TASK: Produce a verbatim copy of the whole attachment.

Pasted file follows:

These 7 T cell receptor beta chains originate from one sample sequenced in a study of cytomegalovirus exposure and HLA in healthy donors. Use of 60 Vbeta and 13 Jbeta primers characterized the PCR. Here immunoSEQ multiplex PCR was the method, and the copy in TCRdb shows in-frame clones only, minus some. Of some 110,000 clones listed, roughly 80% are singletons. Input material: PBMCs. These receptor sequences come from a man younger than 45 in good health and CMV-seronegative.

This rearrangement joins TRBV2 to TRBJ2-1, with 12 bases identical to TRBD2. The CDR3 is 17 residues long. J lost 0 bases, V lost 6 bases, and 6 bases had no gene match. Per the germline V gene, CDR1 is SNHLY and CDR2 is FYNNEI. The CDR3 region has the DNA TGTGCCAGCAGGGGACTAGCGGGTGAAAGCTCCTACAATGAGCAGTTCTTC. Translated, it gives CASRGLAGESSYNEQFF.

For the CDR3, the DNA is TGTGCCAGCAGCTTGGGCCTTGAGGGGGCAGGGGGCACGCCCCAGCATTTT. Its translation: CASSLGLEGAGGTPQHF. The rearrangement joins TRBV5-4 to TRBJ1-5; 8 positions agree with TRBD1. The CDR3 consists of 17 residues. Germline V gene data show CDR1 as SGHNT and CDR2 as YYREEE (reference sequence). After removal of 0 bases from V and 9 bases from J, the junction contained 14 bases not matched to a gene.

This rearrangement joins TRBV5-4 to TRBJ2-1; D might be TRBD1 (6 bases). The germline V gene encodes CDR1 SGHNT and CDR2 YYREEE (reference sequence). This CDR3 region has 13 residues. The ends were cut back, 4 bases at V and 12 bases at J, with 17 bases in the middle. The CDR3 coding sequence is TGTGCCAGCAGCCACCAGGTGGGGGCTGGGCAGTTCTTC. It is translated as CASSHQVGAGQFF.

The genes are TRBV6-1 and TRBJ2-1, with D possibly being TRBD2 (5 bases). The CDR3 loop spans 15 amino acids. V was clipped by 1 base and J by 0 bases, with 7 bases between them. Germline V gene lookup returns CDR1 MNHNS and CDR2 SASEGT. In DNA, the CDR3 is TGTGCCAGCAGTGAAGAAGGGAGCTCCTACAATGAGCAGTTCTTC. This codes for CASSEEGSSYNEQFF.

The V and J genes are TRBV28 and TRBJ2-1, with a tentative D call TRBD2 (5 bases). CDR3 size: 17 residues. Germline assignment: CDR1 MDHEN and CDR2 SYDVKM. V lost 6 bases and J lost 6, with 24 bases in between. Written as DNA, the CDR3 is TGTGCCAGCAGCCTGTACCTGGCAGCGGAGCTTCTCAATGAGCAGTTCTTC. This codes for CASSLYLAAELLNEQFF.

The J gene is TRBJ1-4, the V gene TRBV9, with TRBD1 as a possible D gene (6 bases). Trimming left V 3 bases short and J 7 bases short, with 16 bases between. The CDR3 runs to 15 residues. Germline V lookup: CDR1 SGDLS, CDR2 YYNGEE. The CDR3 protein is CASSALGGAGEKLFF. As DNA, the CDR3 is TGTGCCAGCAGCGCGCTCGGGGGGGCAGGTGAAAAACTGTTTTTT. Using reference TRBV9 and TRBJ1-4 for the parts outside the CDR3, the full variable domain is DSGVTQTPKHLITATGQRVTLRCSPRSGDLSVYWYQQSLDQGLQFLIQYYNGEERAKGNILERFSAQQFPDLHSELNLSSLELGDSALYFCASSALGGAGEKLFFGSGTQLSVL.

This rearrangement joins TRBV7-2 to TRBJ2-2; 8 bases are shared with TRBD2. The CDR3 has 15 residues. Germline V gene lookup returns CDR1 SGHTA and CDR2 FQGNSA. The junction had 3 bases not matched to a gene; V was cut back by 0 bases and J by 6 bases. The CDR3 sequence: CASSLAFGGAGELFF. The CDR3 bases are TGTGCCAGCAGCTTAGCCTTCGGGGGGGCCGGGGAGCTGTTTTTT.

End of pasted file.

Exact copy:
These 7 T cell receptor beta chains originate from one sample sequenced in a study of cytomegalovirus exposure and HLA in healthy donors. Use of 60 Vbeta and 13 Jbeta primers characterized the PCR. Here immunoSEQ multiplex PCR was the method, and the copy in TCRdb shows in-frame clones only, minus some. Of some 110,000 clones listed, roughly 80% are singletons. Input material: PBMCs. These receptor sequences come from a man younger than 45 in good health and CMV-seronegative.

This rearrangement joins TRBV2 to TRBJ2-1, with 12 bases identical to TRBD2. The CDR3 is 17 residues long. J lost 0 bases, V lost 6 bases, and 6 bases had no gene match. Per the germline V gene, CDR1 is SNHLY and CDR2 is FYNNEI. The CDR3 region has the DNA TGTGCCAGCAGGGGACTAGCGGGTGAAAGCTCCTACAATGAGCAGTTCTTC. Translated, it gives CASRGLAGESSYNEQFF.

For the CDR3, the DNA is TGTGCCAGCAGCTTGGGCCTTGAGGGGGCAGGGGGCACGCCCCAGCATTTT. Its translation: CASSLGLEGAGGTPQHF. The rearrangement joins TRBV5-4 to TRBJ1-5; 8 positions agree with TRBD1. The CDR3 consists of 17 residues. Germline V gene data show CDR1 as SGHNT and CDR2 as YYREEE (reference sequence). After removal of 0 bases from V and 9 bases from J, the junction contained 14 bases not matched to a gene.

This rearrangement joins TRBV5-4 to TRBJ2-1; D might be TRBD1 (6 bases). The germline V gene encodes CDR1 SGHNT and CDR2 YYREEE (reference sequence). This CDR3 region has 13 residues. The ends were cut back, 4 bases at V and 12 bases at J, with 17 bases in the middle. The CDR3 coding sequence is TGTGCCAGCAGCCACCAGGTGGGGGCTGGGCAGTTCTTC. It is translated as CASSHQVGAGQFF.

The genes are TRBV6-1 and TRBJ2-1, with D possibly being TRBD2 (5 bases). The CDR3 loop spans 15 amino acids. V was clipped by 1 base and J by 0 bases, with 7 bases between them. Germline V gene lookup returns CDR1 MNHNS and CDR2 SASEGT. In DNA, the CDR3 is TGTGCCAGCAGTGAAGAAGGGAGCTCCTACAATGAGCAGTTCTTC. This codes for CASSEEGSSYNEQFF.

The V and J genes are TRBV28 and TRBJ2-1, with a tentative D call TRBD2 (5 bases). CDR3 size: 17 residues. Germline assignment: CDR1 MDHEN and CDR2 SYDVKM. V lost 6 bases and J lost 6, with 24 bases in between. Written as DNA, the CDR3 is TGTGCCAGCAGCCTGTACCTGGCAGCGGAGCTTCTCAATGAGCAGTTCTTC. This codes for CASSLYLAAELLNEQFF.

The J gene is TRBJ1-4, the V gene TRBV9, with TRBD1 as a possible D gene (6 bases). Trimming left V 3 bases short and J 7 bases short, with 16 bases between. The CDR3 runs to 15 residues. Germline V lookup: CDR1 SGDLS, CDR2 YYNGEE. The CDR3 protein is CASSALGGAGEKLFF. As DNA, the CDR3 is TGTGCCAGCAGCGCGCTCGGGGGGGCAGGTGAAAAACTGTTTTTT. Using reference TRBV9 and TRBJ1-4 for the parts outside the CDR3, the full variable domain is DSGVTQTPKHLITATGQRVTLRCSPRSGDLSVYWYQQSLDQGLQFLIQYYNGEERAKGNILERFSAQQFPDLHSELNLSSLELGDSALYFCASSALGGAGEKLFFGSGTQLSVL.

This rearrangement joins TRBV7-2 to TRBJ2-2; 8 bases are shared with TRBD2. The CDR3 has 15 residues. Germline V gene lookup returns CDR1 SGHTA and CDR2 FQGNSA. The junction had 3 bases not matched to a gene; V was cut back by 0 bases and J by 6 bases. The CDR3 sequence: CASSLAFGGAGELFF. The CDR3 bases are TGTGCCAGCAGCTTAGCCTTCGGGGGGGCCGGGGAGCTGTTTTTT.